Crises such as the one that has been roiling markets for more than a year could be contained if regulators were to endorse a new gauge of risk, according to two prominent economists.
The traditional measure of risk value at risk, or VaR solely calculates the loss in dollar terms that an investor might suffer when an asset drops by a certain percentage. It does not capture the contagion or spillover risk from one financial institution to another a specific characteristic of the current market crisis.
Tobias Adrian, economist at the Federal Reserve Bank of New York, and Markus Brunnermeier, professor of economics at Princeton University, have come up with a new gauge of risk, CoVaR, where Co stands for contagion or conditional.
We define CoVaR as the VaR conditional on other institutions being in distress, more specifically conditional on other institutions' return being at their VaR level, the authors wrote in CoVar, a staff report issued by the New York Fed in late September.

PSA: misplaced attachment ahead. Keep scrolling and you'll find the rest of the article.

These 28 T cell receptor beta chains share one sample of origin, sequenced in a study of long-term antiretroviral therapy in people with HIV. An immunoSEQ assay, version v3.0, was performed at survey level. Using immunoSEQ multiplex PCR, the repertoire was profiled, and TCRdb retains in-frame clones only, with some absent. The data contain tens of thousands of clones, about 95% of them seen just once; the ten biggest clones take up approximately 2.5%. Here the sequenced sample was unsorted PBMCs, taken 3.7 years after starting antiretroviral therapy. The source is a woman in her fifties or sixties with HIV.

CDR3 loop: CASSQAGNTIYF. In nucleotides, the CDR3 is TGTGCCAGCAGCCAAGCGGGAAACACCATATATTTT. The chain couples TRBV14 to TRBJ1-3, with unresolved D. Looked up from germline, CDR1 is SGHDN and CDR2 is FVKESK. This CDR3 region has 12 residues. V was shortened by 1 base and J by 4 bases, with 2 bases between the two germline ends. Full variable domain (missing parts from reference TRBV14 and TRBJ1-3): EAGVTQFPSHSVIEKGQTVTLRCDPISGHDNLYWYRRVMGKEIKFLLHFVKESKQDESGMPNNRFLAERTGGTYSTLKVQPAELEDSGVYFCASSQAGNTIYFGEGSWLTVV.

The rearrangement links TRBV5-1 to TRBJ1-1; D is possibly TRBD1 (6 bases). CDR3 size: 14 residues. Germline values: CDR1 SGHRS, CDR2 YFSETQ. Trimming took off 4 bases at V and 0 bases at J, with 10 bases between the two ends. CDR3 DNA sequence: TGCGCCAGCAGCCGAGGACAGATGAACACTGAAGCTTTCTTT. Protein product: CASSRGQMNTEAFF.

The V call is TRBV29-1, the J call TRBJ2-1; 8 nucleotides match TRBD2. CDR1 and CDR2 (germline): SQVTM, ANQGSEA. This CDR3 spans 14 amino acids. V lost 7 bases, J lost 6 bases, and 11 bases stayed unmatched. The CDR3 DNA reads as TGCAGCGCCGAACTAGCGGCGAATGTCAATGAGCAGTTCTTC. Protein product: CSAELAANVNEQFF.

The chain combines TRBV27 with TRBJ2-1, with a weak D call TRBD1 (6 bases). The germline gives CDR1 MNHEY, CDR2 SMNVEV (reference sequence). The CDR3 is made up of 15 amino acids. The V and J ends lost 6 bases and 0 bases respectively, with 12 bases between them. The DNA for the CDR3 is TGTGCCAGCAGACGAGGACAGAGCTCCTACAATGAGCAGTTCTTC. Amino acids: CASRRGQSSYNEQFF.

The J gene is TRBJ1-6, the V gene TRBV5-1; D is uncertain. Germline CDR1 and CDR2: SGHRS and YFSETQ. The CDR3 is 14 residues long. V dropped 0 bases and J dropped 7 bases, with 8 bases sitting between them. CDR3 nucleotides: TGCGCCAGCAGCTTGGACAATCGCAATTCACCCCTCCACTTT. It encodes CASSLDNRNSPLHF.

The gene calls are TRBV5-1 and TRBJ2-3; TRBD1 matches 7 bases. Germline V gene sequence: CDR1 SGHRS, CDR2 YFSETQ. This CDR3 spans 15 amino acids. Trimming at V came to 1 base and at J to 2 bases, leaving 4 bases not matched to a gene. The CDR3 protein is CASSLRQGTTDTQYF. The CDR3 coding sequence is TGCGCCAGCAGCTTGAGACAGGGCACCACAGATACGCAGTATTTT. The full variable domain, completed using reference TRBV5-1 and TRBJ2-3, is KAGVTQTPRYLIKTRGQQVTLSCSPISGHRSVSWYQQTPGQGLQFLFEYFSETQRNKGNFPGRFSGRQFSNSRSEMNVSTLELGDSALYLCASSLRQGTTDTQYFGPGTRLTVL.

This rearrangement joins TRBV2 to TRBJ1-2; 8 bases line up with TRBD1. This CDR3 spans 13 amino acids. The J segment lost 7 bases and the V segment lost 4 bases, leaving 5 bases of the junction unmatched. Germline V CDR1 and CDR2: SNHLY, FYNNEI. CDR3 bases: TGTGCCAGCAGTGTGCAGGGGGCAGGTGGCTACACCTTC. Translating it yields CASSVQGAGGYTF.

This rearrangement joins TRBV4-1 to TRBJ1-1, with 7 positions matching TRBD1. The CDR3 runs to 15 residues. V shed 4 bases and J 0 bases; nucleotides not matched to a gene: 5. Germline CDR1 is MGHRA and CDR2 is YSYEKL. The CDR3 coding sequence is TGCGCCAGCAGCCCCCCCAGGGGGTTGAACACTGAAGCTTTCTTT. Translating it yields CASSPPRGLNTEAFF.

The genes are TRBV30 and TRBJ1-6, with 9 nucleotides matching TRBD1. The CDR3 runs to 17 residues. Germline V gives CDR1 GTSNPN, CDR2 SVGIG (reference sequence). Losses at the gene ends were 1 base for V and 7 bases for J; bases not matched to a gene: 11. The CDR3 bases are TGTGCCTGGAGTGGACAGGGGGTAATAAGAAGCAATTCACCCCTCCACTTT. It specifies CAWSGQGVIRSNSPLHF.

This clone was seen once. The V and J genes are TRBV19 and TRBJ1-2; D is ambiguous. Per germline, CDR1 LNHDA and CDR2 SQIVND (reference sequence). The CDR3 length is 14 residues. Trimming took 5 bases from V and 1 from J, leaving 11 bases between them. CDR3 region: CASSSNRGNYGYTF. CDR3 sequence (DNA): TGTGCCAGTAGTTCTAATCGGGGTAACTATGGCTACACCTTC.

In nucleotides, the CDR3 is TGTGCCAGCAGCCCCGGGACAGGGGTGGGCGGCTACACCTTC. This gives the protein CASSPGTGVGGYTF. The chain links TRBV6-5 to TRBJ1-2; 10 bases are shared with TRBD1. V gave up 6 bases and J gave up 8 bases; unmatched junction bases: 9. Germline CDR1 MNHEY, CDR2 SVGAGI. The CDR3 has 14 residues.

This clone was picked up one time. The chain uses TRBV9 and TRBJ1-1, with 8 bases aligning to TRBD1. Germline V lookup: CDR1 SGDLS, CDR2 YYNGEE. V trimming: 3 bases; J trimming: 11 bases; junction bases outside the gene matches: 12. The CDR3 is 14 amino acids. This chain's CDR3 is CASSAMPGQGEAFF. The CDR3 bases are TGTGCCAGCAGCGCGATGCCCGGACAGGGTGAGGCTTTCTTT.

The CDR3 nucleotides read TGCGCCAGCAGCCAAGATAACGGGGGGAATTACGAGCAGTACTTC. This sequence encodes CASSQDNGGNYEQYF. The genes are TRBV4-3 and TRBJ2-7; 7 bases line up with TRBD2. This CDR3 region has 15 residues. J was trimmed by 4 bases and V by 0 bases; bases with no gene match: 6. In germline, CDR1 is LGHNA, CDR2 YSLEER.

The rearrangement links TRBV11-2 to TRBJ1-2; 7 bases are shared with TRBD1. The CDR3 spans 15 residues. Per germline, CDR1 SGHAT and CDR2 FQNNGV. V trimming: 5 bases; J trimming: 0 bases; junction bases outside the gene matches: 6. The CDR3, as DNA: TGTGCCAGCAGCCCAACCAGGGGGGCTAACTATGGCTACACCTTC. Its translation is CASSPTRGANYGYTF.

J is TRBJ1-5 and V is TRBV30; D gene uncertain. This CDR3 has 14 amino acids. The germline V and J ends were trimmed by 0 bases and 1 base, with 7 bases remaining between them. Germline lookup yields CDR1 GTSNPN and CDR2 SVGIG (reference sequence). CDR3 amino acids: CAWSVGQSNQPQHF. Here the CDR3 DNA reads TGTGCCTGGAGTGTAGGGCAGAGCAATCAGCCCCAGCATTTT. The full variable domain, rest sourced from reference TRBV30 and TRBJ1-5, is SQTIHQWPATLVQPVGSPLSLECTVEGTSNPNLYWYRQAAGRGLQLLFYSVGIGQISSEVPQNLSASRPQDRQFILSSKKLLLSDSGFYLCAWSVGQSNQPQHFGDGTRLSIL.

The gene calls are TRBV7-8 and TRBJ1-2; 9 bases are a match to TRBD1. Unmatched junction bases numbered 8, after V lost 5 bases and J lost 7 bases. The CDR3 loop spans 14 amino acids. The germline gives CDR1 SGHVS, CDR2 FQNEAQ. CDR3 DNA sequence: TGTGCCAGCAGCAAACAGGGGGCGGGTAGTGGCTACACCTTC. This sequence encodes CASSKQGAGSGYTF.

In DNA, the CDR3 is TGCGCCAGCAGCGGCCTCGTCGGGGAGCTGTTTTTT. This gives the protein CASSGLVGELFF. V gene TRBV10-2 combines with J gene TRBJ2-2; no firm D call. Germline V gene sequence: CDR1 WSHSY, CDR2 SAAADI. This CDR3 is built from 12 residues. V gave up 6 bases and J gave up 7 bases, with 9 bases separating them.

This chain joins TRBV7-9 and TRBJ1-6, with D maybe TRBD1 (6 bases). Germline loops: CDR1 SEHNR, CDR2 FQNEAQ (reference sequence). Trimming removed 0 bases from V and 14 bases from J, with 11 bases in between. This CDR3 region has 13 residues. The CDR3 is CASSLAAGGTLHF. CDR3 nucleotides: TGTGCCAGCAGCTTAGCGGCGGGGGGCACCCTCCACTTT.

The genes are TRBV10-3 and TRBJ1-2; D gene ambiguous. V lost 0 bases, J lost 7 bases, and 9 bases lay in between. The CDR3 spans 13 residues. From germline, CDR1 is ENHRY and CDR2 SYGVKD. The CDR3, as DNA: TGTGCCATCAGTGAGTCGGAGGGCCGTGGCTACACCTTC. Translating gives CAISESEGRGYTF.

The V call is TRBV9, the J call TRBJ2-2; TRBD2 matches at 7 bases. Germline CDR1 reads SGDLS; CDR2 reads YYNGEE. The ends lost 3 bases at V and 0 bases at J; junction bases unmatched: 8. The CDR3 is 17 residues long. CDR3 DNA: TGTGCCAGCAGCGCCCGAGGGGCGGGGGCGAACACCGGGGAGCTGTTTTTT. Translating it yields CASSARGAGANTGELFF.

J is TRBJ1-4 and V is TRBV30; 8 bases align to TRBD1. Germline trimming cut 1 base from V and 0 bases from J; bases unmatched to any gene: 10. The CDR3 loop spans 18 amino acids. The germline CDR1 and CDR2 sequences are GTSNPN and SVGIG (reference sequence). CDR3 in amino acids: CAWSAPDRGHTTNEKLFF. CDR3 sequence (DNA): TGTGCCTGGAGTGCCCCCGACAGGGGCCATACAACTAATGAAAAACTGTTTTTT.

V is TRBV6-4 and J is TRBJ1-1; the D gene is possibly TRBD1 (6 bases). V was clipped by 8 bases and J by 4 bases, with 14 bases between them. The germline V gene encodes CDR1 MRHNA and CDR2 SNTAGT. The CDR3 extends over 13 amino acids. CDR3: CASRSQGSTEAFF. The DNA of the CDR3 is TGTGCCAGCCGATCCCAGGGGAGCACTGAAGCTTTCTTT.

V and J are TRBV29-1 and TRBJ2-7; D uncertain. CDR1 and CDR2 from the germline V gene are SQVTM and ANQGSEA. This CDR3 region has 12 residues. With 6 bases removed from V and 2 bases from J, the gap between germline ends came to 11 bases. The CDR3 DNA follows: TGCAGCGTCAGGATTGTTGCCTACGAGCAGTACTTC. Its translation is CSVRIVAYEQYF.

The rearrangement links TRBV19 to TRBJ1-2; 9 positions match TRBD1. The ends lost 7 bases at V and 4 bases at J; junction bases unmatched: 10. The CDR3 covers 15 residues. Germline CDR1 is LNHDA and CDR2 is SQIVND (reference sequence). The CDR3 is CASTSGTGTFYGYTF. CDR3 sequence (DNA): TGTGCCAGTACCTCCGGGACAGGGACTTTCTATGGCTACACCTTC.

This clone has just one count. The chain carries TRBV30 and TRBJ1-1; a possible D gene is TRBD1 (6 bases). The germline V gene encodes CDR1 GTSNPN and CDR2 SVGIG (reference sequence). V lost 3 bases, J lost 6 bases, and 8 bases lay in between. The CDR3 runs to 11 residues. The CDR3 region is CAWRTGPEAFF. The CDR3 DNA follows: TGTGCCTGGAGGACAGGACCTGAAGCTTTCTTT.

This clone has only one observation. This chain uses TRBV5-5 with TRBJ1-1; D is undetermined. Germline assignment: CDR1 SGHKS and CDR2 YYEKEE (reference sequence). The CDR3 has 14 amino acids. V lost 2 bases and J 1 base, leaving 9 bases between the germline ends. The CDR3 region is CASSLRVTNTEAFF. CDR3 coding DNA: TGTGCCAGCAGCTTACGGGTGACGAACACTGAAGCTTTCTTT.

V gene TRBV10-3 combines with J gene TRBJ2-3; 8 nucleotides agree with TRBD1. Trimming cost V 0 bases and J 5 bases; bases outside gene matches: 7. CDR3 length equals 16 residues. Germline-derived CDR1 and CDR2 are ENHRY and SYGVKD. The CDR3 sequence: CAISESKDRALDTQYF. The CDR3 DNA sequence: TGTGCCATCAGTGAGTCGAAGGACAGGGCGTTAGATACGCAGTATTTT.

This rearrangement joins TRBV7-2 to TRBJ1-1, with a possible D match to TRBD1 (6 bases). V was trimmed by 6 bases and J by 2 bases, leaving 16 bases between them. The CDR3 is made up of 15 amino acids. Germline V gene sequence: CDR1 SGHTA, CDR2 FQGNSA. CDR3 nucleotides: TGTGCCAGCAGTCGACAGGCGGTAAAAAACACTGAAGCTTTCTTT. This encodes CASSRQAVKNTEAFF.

While two institutions might have the same VaR profile, one may be far more exposed to contagion, which CoVar captures, said the two authors who pondered the issue before subprime woes made headlines in August 2007.
The groundwork was done before the crisis hit as we wrote most of the paper last year. But we were focusing more on hedge funds at the time. We included investment and commercial banks more recently, Mr. Brunnermeier said in an interview.
The authors concluded that institutions should report their greater exposure to contagion and face stricter capital requirements.